It’s 2009. A startup is trying to convince people that staying in a stranger’s home over a vacation is not only a cheaper option but also a richer experience. While the idea of sharing goods and services is nothing new–we’ve been doing it throughout history–the rise of the sharing economy was not possible in its current form without our access to technology.
Apps and online platforms provide a unique opportunity to build communities of buyers and sellers. They curate catalogs of goods and services and allow users to leave reviews that help put accountability and people’s trust in the sharing system. What was once unheard of has now been made possible and has become how many people prefer to experience travel in 2022.
Just as Airbnb built the sharing economy for housing and Uber for transport, WoodSpoon is building it for food.
WoodSpoon started as an idea to fulfill the need for ethnic and home-cooked food that people missed from their homes across the world. Now it is a platform that creates a genuine opportunity for talented chefs to share their food with people. The platform offers these chefs, many of whom are immigrants, the opportunity to bring their cuisines and recipes to their local communities while allowing them to take control of their economic prospects. As a marketplace, WoodSpoon empowers them to be entrepreneurs.
It’s a win for diners too. They get a homemade meal cooked just for them with fresh ingredients. It’s a step away from prepared portions and closer to slow food.
My whole life, people told me, ‘You need to do something with your food,’ but I always shut myself down without even trying. How are you going to do that? How is it going to happen? How is it going to work out?Maria Bido, Home Chef
Now I have weekly income, and I can see my earnings. And I’m getting reviews.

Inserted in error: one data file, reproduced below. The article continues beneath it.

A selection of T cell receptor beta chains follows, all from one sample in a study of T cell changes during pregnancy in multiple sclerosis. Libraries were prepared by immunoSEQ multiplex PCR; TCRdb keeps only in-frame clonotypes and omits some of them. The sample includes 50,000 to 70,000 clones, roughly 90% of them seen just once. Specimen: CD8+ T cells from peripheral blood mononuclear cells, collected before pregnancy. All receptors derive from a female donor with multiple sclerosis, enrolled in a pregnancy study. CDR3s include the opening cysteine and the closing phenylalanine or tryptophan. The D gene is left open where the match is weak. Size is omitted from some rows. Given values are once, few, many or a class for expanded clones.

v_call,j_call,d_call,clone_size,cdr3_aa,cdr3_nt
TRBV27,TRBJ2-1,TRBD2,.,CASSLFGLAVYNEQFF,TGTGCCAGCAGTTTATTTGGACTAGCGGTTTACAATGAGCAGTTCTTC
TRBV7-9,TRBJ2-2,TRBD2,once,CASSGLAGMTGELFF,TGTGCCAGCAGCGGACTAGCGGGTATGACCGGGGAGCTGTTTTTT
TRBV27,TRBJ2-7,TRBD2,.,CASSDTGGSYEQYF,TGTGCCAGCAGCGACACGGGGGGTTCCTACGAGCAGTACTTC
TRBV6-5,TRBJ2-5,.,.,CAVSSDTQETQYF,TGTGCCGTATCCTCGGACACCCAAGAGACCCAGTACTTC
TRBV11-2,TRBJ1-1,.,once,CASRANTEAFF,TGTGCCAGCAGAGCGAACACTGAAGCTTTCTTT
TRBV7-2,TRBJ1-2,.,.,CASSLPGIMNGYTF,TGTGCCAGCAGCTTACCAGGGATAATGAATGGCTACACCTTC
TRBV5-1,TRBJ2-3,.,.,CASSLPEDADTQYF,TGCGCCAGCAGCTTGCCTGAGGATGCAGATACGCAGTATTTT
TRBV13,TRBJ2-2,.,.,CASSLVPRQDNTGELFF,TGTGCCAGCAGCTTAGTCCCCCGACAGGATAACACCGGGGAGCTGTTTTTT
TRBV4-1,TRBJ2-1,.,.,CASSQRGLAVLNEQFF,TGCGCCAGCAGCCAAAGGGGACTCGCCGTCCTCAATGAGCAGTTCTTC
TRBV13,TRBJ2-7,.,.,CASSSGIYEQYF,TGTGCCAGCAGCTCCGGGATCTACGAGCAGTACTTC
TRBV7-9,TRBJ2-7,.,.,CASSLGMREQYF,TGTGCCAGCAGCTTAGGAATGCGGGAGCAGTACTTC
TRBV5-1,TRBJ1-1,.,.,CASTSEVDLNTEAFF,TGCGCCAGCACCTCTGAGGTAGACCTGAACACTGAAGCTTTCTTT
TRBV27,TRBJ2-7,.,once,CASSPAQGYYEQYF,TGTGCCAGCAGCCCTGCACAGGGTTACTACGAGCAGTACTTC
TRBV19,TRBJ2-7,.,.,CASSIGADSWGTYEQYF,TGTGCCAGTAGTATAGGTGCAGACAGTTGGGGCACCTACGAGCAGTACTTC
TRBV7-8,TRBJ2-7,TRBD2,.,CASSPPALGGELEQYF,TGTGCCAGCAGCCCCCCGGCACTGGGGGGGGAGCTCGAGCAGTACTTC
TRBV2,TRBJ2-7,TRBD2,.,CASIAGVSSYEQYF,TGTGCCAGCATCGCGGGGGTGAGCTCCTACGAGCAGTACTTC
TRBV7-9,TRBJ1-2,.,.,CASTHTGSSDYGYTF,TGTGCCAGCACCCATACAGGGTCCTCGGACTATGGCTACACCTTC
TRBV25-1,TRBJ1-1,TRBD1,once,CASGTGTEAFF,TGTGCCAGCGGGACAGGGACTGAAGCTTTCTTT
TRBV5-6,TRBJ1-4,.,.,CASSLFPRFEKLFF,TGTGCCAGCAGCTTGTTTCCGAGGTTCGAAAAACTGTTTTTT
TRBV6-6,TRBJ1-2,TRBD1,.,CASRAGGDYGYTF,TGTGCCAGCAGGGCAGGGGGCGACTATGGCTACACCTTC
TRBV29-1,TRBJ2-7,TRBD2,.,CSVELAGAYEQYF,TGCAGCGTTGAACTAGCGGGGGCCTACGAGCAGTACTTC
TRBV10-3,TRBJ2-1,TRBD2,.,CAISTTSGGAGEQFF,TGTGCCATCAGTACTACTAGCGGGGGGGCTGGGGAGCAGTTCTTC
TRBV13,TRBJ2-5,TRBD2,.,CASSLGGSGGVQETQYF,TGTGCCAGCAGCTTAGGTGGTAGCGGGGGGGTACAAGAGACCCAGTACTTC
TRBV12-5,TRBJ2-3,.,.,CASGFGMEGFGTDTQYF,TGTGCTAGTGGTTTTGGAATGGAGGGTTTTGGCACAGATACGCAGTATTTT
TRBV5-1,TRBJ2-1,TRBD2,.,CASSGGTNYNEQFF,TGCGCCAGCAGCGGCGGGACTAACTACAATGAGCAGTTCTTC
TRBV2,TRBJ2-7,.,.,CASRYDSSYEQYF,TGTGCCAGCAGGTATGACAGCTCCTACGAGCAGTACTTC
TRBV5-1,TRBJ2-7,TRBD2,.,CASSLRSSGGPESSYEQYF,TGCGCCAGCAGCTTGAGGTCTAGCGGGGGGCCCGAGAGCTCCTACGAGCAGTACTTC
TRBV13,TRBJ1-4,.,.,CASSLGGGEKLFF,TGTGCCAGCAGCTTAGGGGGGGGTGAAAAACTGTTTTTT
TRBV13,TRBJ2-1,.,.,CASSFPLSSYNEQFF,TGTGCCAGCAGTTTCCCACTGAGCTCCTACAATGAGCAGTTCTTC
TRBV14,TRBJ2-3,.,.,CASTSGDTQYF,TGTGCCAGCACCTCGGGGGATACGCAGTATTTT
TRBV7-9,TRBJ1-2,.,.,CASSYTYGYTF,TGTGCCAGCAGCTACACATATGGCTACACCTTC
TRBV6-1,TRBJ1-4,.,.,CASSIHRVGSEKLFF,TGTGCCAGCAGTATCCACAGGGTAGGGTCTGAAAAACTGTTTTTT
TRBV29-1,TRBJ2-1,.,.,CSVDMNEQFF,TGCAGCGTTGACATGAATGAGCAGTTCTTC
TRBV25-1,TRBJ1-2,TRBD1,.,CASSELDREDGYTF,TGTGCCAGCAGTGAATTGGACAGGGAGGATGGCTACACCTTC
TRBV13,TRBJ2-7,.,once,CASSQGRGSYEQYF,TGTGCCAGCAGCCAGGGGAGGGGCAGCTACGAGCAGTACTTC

The chefs benefit from an independent income stream, especially during the pandemic, since many restaurant employees lost their jobs. We experienced a surge in chefs wanting to join our marketplace. WoodSpoon offers them greater freedom and flexibility: they control their prices, set their menus, dictate their availability, and grow a personal connection with their customers. Being an independent home chef also allows them to build their own brands and small businesses outside the restaurant industry, leaving them less prone to economic disruptions like the pandemic.
WoodSpoon gives diners an assortment of both niche and popular cuisines by gathering home chefs from diverse backgrounds in one place. You can find Surinamese and Dominican food (which aren’t easy to find in restaurants) alongside hearty, uncommon Chinese and Indian dishes on the menu. Each meal brings the most authentic version of its culture to the homes of the people who eat these dishes. It’s like traveling to a country and being invited into a local home for dinner. It’s a unique and personal dining experience where diners are not just eating a meal, but connecting with chefs, supporting local communities, and preserving culture.
We believe in our mission to bring food made with a purpose to everyone while supporting the amazing people that make it.